For over four years now, Google has been driving around the world’s roads to bring you 360-degree street-level imagery. The project is called street view and covers most US roads and top destinations overseas but, until this week, street view has only covered, well… streets. Today the official Google blog announces an ambitious plan to photograph, in 360-degree splendor, the world’s waterways starting with the Amazon river. They tell us:
A few members of our Brazil and U.S. Street View and Google Earth Outreach teams are currently in the Amazon rainforest using our Street View technology to capture images of the river, surrounding forests and adjacent river communities. In partnership with the Foundation for a Sustainable Amazon (FAS), the local non-profit conservation organization that invited us to the area, we’re training some of FAS’s representatives on the imagery collection process and leaving some of our equipment behind for them to continue the work. By teaching locals how to operate these tools, they can continue sharing their points of view, culture and ways of life with audiences across the globe.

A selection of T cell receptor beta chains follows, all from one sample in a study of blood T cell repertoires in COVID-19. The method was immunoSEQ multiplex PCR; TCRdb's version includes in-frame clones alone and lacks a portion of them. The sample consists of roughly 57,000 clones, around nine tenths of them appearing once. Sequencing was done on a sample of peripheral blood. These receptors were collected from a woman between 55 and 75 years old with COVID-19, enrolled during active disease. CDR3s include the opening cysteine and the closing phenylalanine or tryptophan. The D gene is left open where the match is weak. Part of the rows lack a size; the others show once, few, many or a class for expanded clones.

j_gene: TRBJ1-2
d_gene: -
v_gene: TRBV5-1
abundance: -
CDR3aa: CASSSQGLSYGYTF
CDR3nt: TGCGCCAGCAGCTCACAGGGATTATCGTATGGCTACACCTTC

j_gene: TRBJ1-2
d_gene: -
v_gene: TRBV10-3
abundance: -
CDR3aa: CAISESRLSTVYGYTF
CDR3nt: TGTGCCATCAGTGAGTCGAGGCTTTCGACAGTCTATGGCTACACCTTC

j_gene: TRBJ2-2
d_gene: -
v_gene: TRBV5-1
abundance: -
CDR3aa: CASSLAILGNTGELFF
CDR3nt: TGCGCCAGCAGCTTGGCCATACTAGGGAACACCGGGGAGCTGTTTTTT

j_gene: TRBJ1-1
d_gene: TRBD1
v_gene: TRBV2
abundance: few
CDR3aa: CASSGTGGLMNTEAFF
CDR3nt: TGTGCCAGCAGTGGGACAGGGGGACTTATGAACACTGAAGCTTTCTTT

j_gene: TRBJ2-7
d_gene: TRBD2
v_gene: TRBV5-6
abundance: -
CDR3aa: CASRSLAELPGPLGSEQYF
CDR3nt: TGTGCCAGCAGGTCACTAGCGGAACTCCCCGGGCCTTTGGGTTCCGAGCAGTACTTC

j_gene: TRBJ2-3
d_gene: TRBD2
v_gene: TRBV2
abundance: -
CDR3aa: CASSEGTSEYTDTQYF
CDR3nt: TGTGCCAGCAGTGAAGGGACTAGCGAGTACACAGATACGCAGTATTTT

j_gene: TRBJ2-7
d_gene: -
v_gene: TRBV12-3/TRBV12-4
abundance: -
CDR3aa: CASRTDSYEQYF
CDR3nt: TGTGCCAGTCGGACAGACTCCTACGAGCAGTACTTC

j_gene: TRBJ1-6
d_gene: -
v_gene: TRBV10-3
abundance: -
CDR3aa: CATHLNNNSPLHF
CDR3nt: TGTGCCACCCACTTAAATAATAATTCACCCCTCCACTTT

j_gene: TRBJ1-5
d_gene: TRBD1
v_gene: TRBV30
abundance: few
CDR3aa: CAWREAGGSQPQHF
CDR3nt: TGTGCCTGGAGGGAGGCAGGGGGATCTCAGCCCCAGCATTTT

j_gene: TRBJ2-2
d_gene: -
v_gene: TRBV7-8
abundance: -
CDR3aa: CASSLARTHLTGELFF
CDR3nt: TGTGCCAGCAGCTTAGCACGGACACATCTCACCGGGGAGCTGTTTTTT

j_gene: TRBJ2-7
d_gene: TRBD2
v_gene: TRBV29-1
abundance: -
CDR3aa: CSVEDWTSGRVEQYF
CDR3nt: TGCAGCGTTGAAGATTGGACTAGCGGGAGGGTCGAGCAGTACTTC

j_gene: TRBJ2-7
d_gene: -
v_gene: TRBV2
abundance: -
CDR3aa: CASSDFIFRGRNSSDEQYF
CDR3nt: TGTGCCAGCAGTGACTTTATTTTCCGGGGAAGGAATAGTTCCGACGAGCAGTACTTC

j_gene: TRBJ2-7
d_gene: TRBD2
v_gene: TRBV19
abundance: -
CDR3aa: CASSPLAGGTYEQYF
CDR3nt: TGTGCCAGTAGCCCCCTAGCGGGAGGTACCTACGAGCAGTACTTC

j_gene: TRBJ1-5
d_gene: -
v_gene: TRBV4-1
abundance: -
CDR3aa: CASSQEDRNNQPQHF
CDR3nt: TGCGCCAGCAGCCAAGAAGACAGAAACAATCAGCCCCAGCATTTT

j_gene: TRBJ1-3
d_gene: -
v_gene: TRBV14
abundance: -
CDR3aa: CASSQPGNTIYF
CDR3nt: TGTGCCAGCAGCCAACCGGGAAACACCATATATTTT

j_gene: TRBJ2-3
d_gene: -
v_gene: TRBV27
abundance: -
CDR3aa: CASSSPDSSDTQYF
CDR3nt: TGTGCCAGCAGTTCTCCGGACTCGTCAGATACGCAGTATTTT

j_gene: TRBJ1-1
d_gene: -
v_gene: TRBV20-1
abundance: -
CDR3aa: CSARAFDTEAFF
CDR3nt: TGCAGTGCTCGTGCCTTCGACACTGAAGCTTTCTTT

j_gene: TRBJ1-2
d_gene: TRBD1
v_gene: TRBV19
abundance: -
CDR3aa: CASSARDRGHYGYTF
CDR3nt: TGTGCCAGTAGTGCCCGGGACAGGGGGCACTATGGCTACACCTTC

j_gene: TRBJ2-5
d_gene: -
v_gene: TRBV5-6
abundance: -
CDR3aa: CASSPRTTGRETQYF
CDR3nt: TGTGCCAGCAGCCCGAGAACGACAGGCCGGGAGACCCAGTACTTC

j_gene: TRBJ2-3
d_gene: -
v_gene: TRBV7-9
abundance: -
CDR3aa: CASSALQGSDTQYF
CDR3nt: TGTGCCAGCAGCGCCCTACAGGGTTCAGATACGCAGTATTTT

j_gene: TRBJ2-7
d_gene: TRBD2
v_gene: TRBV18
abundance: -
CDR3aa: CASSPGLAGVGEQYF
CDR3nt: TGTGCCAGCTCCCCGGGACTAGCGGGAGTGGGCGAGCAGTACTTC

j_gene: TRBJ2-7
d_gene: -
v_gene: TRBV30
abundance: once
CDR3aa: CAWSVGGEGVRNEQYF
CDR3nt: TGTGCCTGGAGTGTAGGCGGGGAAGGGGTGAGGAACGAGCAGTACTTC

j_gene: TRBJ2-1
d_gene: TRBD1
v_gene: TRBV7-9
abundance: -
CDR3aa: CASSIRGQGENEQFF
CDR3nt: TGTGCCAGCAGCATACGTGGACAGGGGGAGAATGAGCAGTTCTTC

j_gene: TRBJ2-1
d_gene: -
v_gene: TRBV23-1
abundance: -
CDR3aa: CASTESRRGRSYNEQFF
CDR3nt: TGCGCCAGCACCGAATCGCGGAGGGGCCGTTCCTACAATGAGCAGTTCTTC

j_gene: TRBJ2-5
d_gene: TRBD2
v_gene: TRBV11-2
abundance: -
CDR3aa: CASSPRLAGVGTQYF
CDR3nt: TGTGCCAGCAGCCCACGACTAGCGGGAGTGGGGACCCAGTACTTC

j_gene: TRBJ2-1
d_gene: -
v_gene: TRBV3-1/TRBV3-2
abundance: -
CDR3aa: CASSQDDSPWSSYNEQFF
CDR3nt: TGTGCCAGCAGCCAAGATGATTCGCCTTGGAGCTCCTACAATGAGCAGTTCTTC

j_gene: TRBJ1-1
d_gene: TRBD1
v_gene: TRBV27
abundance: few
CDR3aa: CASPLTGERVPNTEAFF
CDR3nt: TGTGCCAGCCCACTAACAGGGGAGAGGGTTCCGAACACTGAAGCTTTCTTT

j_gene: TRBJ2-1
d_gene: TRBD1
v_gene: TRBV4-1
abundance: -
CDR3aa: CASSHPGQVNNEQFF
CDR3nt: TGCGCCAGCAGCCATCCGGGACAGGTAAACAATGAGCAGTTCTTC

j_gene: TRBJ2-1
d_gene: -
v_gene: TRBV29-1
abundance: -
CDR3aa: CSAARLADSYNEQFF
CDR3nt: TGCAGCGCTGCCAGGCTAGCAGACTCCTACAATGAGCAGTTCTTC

We’ll pedal the Street View trike along the narrow dirt paths of the Amazon villages and maneuver it up close to where civilization meets the rainforest. We’ll also mount it onto a boat to take photographs as the boat floats down the river. Continue Reading… (with photographs HERE)
No word on how long the project will take to complete (years maybe?) but gCaptain hopes the Google Maps team’s next project is on waterways closer to home and we look forward to the day when all the world’s rivers are panoramically photographed and accessible, not only via Google Maps, but also integrated into our ECDIS chart display systems.